Christoph 23

from Wikipedia, the free encyclopedia
Christoph 23

- Christoph 23 -
- Christoph 23 -

Air rescue center data
Operator: ADAC Air Rescue , Munich
Carrier: Ministry of the Interior and Sport of the State of Rhineland-Palatinate
Helicopter type: Eurocopter (H) EC 135 P2 +
Former LFZ *: until 2014: EC 135 P1
until 1999: Bell UH-1D
Installation: January 30, 1973
Location: Bundeswehr Central Hospital Koblenz ,
Rübenacher Str. 170,
56072 Koblenz
Operational readiness: 7 a.m. to sunset
Particularities: Operation as an operator model by ADAC and Bundeswehr since April 8, 1999
Coordinates: 50 ° 22 '4.2 "  N , 7 ° 32' 42.4"  E Coordinates: 50 ° 22 '4.2 "  N , 7 ° 32' 42.4"  E
Height: 389 ft
Pilot: ADAC Air Rescue , Munich
Doctor: Bundeswehr Central Hospital
HEMS Technical Crew Member : Bundeswehr Central Hospital
* LFZ = aircraft

Christoph 23 the first of currently 53 rescue helicopters (RTH) in Germany, which in the context of civil-military cooperation of the Bundeswehr and ADAC the emergency supply for the northern Rhineland-Palatinate guarantees. The helicopter is stationed in Koblenz at the Bundeswehr Central Hospital in Koblenz .


  • Commissioned: January 30, 1973
  • Sponsor: Ministry of the Interior and for Sport Rhineland-Palatinate
  • Alert via: Integrated control center Koblenz
  • Location: Bundeswehr Central Hospital Koblenz
  • Helicopter:
  • Operator:
    • 1st Federal Minister of Defense (until April 7, 1999)
    • 2. ADAC Luftrettung GmbH (since April 8, 1999)
  • Pilots: ADAC Luftrettung GmbH
  • Emergency doctor: Bundeswehr Central Hospital Koblenz, Department of Anesthesia, Intensive Care Medicine, Pain Therapy and Emergency Medicine
  • Operating times: daily from 7:00 a.m. to sunset
  • Operational area: 50 to 70 km as the crow flies around Koblenz
  • Bet numbers: 0 to 12 times a day.
  • Total deployments: 23,230 (as of December 31, 2005)

Application area

Rescue helicopter deployment figures

The operational area of ​​the Christoph 23 extends from Koblenz in a maximum radius of 70 km, which can be reached in a maximum of 21 minutes of flight time. This radius extends to Siegen in the north, Gerolstein in the west, Bad Kreuznach in the south and Wetzlar in the east.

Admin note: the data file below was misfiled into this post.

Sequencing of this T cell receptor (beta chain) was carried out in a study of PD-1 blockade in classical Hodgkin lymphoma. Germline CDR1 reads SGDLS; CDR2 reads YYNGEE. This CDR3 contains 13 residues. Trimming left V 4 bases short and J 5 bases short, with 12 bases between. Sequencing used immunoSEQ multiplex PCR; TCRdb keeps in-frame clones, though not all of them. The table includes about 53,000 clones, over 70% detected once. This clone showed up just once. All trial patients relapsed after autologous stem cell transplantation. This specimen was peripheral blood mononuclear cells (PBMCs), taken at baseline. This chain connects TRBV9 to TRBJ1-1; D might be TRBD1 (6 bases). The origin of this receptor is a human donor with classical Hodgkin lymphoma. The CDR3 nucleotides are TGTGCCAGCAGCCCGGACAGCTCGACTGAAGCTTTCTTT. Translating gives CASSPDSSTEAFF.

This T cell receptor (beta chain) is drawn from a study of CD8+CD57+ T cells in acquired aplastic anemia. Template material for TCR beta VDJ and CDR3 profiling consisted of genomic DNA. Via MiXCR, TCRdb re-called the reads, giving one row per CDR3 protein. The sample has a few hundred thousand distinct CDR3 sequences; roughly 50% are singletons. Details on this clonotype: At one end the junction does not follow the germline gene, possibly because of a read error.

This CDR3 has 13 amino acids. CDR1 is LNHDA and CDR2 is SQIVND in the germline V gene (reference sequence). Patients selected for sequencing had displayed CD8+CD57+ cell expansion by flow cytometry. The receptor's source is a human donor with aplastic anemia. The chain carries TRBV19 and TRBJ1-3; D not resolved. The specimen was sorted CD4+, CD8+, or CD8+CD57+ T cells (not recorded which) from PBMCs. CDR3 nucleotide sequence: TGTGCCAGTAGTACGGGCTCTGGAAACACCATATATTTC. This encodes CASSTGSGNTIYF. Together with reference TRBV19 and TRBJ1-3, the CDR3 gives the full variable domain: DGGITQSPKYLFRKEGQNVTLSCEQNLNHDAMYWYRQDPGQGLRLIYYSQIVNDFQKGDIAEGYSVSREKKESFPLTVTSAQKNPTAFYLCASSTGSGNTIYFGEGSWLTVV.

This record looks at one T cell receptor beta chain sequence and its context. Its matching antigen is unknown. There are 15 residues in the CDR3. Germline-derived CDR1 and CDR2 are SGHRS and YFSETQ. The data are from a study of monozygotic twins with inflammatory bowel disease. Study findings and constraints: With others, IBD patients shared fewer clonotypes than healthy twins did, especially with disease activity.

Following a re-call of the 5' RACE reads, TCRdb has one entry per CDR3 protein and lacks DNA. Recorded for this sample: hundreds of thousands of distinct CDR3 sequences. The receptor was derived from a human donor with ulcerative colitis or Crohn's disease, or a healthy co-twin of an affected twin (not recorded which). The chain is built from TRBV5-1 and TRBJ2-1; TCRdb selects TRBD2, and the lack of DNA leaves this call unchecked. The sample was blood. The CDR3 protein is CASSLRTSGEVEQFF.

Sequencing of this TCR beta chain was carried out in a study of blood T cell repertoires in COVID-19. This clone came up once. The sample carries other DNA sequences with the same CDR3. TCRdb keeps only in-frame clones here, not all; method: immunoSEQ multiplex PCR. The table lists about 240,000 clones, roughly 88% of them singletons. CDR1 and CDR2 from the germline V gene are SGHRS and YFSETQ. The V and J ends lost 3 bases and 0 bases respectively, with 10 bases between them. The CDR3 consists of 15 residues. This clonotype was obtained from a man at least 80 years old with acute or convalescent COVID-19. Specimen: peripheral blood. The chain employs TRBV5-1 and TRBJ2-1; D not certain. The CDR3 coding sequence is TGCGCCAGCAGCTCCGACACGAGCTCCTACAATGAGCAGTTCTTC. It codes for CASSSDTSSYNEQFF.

The following rescue helicopters are adjacent to the operational area of ​​Christoph 23:


Koblenz air rescue location

The Koblenz air rescue center went into operation on January 30, 1973. At that time, air rescue in Koblenz was carried out exclusively by the Bundeswehr. The aircraft stationed there at the time was a Bell UH-1D helicopter. This machine was one of the SAR machines operated by the Bundeswehr and had the callsign SAR 73 . In addition to this military call sign, the machine stationed there already had the civil radio call name Christoph 23 . In 1990 there was a serious accident when the helicopter crashed on June 7th after contact with a high-voltage line .

Until 1996, the SAR machine stationed in Koblenz only had one landing pad and was left outside at night. The machine flew to the nearby Mendig Army Airfield to refuel . In 1996, the air rescue station with landing area, hangar facility with standby and rest rooms and a tank system , which is still in operation today, was put into operation. This landing area is very generous in terms of space compared to most landing areas at hospitals; This size is necessary so that the Bundeswehr's large-capacity rescue helicopters can land there in an emergency . There is space for two machines of this type on this landing site. The refueling system is designed so that these helicopters can also be refueled.

Civil-military cooperation

In 1999 came another important point in the history of Christoph 23. In April 1999 the cooperation between ADAC and the Bundeswehr was carried out for the first time as part of a steadily growing civil-military cooperation. Since then, the ADAC has provided the machines and the pilots, the medical staff continues to be provided by the Bundeswehr hospital; Since then, the helicopter has only been flying under the civil nickname Christoph 23 .

The model of cooperation between the civilian operator ADAC and the German Armed Forces was considered so successful that a similar project was started on April 1, 2003 at the German Armed Forces Hospital in Ulm. This model was also realized in the German Armed Forces Hospital in Hamburg on January 19, 2006, where the helicopter is now provided by the Federal Office for Civil Protection and Disaster Relief .

The conversion of the machine to the EC 135 (with the memorable aircraft registration D-HRET ) also brought some advantages: The machine is faster, quieter and more powerful than the Bell UH-1D and requires a smaller landing area (advantageous for landings in urban areas) . It also fulfills the requirements of JAR-OPS 3 , which require machines with two turbines for a rescue helicopter.

Rescue helicopters are particularly important in the area of ​​medical training and further training for doctors: Often, in addition to the emergency doctor, a doctor in further training (e.g. anesthesia ) flies with them to gain insight into the preclinical care of emergency patients. This training then benefits both soldiers (especially on missions abroad) and civilians who have been admitted to the Koblenz rescue center as patients .

The Bundeswehr Central Hospital in Koblenz plays a pioneering role not only in air rescue, but also in ground-based rescue services; After an ambulance was made available parallel to the helicopter , it was converted into an intensive care vehicle after an emergency ambulance was put into service.


  • ADAC Luftrettung GmbH: ADAC station atlas "Christoph - please come!" . Munich, 2006. ISBN 3-933266-46-7 .

Web links

Commons : Christoph 23 (air ambulance)  - Collection of images, videos and audio files

Individual evidence

  1. ^ D-HRAC., accessed January 31, 2018 .
  3. ^ D-HRAC., accessed February 1, 2018 .